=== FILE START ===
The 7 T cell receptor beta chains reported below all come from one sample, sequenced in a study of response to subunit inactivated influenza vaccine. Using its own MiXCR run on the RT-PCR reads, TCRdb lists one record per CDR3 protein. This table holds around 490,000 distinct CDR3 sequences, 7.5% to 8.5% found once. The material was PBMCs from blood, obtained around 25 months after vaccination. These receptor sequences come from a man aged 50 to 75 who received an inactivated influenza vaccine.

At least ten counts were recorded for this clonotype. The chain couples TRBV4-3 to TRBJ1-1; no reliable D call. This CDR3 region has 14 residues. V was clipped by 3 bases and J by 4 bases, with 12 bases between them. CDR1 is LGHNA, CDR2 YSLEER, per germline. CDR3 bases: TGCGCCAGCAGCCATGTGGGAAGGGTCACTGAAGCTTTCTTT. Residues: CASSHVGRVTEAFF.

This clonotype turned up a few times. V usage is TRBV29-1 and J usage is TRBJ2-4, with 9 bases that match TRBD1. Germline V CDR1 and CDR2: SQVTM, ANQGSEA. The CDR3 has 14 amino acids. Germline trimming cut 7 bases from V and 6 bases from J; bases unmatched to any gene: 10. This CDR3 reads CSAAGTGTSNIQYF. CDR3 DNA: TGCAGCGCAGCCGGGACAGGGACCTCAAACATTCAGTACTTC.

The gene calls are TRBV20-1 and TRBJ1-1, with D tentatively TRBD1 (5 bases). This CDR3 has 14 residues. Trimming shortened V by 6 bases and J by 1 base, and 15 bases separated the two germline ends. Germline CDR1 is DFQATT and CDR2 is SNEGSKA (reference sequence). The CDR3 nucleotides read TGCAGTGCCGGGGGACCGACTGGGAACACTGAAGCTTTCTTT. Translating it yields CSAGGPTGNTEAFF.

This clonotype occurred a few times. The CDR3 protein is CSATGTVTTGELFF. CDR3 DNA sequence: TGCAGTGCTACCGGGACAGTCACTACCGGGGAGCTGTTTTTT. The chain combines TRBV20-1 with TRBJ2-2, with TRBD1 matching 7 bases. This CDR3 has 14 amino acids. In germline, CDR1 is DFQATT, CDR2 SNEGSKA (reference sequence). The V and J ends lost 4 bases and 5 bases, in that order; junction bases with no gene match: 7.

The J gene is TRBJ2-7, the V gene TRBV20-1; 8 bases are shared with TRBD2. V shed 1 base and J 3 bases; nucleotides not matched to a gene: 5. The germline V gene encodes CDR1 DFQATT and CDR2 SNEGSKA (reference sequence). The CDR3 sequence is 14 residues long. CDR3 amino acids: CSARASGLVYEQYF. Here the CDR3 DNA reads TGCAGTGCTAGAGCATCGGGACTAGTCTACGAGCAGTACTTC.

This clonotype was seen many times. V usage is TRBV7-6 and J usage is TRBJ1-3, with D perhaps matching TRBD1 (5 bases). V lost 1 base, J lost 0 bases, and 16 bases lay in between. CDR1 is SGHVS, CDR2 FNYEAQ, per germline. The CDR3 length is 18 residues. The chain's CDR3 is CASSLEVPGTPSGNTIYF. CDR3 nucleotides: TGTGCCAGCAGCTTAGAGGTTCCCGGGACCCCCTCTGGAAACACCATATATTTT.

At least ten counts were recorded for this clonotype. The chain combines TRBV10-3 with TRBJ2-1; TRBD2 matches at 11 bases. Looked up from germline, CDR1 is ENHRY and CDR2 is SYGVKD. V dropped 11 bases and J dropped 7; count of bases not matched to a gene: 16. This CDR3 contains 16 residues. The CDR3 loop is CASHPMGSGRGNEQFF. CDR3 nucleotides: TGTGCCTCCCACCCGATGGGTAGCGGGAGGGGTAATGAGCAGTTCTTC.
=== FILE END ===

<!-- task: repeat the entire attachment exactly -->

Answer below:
The 7 T cell receptor beta chains reported below all come from one sample, sequenced in a study of response to subunit inactivated influenza vaccine. Using its own MiXCR run on the RT-PCR reads, TCRdb lists one record per CDR3 protein. This table holds around 490,000 distinct CDR3 sequences, 7.5% to 8.5% found once. The material was PBMCs from blood, obtained around 25 months after vaccination. These receptor sequences come from a man aged 50 to 75 who received an inactivated influenza vaccine.

At least ten counts were recorded for this clonotype. The chain couples TRBV4-3 to TRBJ1-1; no reliable D call. This CDR3 region has 14 residues. V was clipped by 3 bases and J by 4 bases, with 12 bases between them. CDR1 is LGHNA, CDR2 YSLEER, per germline. CDR3 bases: TGCGCCAGCAGCCATGTGGGAAGGGTCACTGAAGCTTTCTTT. Residues: CASSHVGRVTEAFF.

This clonotype turned up a few times. V usage is TRBV29-1 and J usage is TRBJ2-4, with 9 bases that match TRBD1. Germline V CDR1 and CDR2: SQVTM, ANQGSEA. The CDR3 has 14 amino acids. Germline trimming cut 7 bases from V and 6 bases from J; bases unmatched to any gene: 10. This CDR3 reads CSAAGTGTSNIQYF. CDR3 DNA: TGCAGCGCAGCCGGGACAGGGACCTCAAACATTCAGTACTTC.

The gene calls are TRBV20-1 and TRBJ1-1, with D tentatively TRBD1 (5 bases). This CDR3 has 14 residues. Trimming shortened V by 6 bases and J by 1 base, and 15 bases separated the two germline ends. Germline CDR1 is DFQATT and CDR2 is SNEGSKA (reference sequence). The CDR3 nucleotides read TGCAGTGCCGGGGGACCGACTGGGAACACTGAAGCTTTCTTT. Translating it yields CSAGGPTGNTEAFF.

This clonotype occurred a few times. The CDR3 protein is CSATGTVTTGELFF. CDR3 DNA sequence: TGCAGTGCTACCGGGACAGTCACTACCGGGGAGCTGTTTTTT. The chain combines TRBV20-1 with TRBJ2-2, with TRBD1 matching 7 bases. This CDR3 has 14 amino acids. In germline, CDR1 is DFQATT, CDR2 SNEGSKA (reference sequence). The V and J ends lost 4 bases and 5 bases, in that order; junction bases with no gene match: 7.

The J gene is TRBJ2-7, the V gene TRBV20-1; 8 bases are shared with TRBD2. V shed 1 base and J 3 bases; nucleotides not matched to a gene: 5. The germline V gene encodes CDR1 DFQATT and CDR2 SNEGSKA (reference sequence). The CDR3 sequence is 14 residues long. CDR3 amino acids: CSARASGLVYEQYF. Here the CDR3 DNA reads TGCAGTGCTAGAGCATCGGGACTAGTCTACGAGCAGTACTTC.

This clonotype was seen many times. V usage is TRBV7-6 and J usage is TRBJ1-3, with D perhaps matching TRBD1 (5 bases). V lost 1 base, J lost 0 bases, and 16 bases lay in between. CDR1 is SGHVS, CDR2 FNYEAQ, per germline. The CDR3 length is 18 residues. The chain's CDR3 is CASSLEVPGTPSGNTIYF. CDR3 nucleotides: TGTGCCAGCAGCTTAGAGGTTCCCGGGACCCCCTCTGGAAACACCATATATTTT.

At least ten counts were recorded for this clonotype. The chain combines TRBV10-3 with TRBJ2-1; TRBD2 matches at 11 bases. Looked up from germline, CDR1 is ENHRY and CDR2 is SYGVKD. V dropped 11 bases and J dropped 7; count of bases not matched to a gene: 16. This CDR3 contains 16 residues. The CDR3 loop is CASHPMGSGRGNEQFF. CDR3 nucleotides: TGTGCCTCCCACCCGATGGGTAGCGGGAGGGGTAATGAGCAGTTCTTC.